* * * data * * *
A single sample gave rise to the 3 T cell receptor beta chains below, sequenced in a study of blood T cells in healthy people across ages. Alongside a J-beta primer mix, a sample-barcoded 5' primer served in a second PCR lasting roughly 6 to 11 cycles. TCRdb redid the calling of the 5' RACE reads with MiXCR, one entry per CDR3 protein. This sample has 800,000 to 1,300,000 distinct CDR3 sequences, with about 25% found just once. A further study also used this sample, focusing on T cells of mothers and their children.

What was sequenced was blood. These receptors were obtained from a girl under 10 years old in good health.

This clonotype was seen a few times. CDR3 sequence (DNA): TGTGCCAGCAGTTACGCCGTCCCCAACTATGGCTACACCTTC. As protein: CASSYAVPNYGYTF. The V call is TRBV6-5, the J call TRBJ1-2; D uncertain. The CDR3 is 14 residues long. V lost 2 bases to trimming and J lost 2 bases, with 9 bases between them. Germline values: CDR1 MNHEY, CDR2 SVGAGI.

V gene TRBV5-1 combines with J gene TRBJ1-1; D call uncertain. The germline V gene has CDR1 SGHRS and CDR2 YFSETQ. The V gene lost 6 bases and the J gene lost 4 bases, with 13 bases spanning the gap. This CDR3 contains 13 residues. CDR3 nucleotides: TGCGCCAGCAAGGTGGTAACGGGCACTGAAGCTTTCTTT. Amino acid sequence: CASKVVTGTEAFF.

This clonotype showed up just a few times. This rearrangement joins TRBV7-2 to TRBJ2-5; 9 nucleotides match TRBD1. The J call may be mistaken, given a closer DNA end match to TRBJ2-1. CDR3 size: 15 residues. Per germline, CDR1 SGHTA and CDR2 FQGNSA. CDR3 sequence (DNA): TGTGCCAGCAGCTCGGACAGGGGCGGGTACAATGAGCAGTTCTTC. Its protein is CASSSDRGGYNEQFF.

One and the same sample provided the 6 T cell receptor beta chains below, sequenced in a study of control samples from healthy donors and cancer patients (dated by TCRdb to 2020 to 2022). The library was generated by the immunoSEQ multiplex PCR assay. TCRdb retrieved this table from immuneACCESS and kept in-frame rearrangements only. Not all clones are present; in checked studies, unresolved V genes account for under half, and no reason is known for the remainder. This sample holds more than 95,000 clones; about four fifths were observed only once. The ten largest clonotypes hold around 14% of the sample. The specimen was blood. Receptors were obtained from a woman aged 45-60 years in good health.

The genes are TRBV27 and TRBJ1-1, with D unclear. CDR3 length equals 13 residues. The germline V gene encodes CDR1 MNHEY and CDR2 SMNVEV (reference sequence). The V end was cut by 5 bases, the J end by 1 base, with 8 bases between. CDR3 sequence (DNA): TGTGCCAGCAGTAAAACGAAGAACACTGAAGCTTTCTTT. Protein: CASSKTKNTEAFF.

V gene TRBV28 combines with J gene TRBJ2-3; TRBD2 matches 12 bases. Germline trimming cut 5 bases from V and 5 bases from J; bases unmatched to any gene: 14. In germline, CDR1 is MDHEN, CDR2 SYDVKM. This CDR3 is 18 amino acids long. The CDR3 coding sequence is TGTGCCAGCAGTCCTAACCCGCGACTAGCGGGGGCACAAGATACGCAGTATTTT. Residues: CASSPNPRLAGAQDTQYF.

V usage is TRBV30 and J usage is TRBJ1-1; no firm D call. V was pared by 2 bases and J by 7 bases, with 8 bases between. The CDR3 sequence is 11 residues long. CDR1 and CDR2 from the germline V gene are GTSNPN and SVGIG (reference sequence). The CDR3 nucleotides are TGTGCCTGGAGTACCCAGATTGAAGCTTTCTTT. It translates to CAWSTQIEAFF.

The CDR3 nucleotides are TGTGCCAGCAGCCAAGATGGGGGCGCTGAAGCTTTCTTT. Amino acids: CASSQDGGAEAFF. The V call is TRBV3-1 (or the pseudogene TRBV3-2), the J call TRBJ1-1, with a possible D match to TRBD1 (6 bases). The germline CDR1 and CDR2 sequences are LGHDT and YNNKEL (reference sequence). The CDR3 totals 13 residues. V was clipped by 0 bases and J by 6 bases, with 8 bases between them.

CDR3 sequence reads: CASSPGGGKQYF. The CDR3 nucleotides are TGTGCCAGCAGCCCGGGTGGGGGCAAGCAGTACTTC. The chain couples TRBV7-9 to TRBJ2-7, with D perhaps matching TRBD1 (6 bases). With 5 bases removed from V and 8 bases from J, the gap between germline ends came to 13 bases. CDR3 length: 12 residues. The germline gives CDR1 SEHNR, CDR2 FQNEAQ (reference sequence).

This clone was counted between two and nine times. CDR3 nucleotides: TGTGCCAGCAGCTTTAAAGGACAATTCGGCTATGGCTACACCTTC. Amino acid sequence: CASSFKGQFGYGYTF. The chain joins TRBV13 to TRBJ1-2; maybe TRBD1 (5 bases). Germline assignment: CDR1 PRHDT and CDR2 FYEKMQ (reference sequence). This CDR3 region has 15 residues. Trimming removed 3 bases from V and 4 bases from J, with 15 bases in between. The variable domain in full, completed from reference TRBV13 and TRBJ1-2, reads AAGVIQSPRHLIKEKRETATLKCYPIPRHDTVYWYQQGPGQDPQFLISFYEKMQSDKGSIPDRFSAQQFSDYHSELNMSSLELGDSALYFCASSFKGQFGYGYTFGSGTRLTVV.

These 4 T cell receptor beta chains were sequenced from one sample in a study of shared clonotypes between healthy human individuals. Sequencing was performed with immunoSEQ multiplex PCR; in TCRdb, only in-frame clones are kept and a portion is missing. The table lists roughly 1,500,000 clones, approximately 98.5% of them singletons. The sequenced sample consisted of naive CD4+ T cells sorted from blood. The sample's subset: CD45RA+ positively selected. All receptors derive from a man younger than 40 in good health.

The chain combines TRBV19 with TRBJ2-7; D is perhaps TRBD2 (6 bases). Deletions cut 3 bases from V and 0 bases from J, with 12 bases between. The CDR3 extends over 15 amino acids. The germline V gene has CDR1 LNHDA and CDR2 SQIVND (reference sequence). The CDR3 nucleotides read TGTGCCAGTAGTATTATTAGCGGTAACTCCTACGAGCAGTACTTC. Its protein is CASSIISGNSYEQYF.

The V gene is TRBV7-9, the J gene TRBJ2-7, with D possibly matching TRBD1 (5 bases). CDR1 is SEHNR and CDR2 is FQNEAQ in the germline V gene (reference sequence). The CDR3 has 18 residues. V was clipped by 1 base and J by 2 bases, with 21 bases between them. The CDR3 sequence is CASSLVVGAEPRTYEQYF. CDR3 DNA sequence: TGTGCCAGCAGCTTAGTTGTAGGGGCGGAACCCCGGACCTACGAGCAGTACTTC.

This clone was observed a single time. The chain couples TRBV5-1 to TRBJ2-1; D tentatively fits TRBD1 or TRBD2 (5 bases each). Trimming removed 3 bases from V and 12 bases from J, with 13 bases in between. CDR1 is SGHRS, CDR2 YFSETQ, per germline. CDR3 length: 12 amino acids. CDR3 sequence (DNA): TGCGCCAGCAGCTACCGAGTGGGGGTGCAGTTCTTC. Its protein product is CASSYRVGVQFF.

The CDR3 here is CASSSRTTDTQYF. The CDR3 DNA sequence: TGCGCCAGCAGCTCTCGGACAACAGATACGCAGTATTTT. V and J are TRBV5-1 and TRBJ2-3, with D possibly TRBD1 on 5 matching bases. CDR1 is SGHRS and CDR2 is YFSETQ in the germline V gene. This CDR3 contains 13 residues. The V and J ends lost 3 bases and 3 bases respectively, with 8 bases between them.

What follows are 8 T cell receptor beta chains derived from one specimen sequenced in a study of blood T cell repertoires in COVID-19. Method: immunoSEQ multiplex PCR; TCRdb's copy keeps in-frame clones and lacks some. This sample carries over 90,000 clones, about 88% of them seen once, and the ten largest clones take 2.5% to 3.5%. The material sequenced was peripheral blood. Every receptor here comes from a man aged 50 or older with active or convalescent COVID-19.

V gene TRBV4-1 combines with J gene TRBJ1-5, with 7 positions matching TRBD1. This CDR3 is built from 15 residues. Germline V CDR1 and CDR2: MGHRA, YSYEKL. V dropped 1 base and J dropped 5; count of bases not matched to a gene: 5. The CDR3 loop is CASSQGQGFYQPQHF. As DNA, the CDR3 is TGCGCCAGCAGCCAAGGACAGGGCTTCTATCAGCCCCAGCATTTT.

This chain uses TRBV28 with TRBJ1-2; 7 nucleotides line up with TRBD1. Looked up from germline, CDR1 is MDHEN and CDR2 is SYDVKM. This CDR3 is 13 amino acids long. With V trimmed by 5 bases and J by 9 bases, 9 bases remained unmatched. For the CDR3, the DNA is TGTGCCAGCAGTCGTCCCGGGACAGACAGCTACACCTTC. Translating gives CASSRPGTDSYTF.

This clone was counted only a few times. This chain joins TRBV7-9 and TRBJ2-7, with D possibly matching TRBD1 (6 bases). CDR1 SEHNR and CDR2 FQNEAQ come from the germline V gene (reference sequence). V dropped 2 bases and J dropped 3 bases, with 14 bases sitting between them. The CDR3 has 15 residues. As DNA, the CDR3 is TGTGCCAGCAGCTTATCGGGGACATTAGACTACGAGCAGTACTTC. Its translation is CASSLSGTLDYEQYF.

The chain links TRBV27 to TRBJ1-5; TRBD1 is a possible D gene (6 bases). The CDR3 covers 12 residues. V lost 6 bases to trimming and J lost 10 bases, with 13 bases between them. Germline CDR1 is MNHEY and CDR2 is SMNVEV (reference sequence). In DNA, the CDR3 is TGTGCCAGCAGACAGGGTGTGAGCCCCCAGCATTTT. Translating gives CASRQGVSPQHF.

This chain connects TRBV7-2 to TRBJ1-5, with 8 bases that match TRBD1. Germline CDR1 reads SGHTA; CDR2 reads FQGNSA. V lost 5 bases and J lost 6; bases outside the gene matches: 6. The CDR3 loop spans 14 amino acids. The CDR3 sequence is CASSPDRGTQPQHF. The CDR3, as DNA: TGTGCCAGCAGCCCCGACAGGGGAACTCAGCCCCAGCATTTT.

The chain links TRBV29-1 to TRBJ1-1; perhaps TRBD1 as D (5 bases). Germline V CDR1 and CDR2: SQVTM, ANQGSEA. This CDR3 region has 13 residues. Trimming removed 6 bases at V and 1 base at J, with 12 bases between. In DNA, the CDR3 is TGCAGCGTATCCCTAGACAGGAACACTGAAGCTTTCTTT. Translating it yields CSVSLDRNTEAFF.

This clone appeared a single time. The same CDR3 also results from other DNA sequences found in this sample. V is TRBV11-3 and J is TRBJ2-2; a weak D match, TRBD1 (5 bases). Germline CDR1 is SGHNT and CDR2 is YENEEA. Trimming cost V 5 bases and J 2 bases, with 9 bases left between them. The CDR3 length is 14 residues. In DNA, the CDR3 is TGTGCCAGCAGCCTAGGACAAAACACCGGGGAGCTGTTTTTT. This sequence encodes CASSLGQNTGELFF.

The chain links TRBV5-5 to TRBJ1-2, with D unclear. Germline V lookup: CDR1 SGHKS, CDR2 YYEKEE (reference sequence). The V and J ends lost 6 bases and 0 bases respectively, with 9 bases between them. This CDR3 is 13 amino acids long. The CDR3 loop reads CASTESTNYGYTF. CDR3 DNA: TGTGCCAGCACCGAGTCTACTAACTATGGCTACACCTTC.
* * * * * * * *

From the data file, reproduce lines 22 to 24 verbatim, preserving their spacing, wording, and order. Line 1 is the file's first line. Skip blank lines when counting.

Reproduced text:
The chain links TRBV27 to TRBJ1-5; TRBD1 is a possible D gene (6 bases). The CDR3 covers 12 residues. V lost 6 bases to trimming and J lost 10 bases, with 13 bases between them. Germline CDR1 is MNHEY and CDR2 is SMNVEV (reference sequence). In DNA, the CDR3 is TGTGCCAGCAGACAGGGTGTGAGCCCCCAGCATTTT. Translating gives CASRQGVSPQHF.

This chain connects TRBV7-2 to TRBJ1-5, with 8 bases that match TRBD1. Germline CDR1 reads SGHTA; CDR2 reads FQGNSA. V lost 5 bases and J lost 6; bases outside the gene matches: 6. The CDR3 loop spans 14 amino acids. The CDR3 sequence is CASSPDRGTQPQHF. The CDR3, as DNA: TGTGCCAGCAGCCCCGACAGGGGAACTCAGCCCCAGCATTTT.

The chain links TRBV29-1 to TRBJ1-1; perhaps TRBD1 as D (5 bases). Germline V CDR1 and CDR2: SQVTM, ANQGSEA. This CDR3 region has 13 residues. Trimming removed 6 bases at V and 1 base at J, with 12 bases between. In DNA, the CDR3 is TGCAGCGTATCCCTAGACAGGAACACTGAAGCTTTCTTT. Translating it yields CSVSLDRNTEAFF.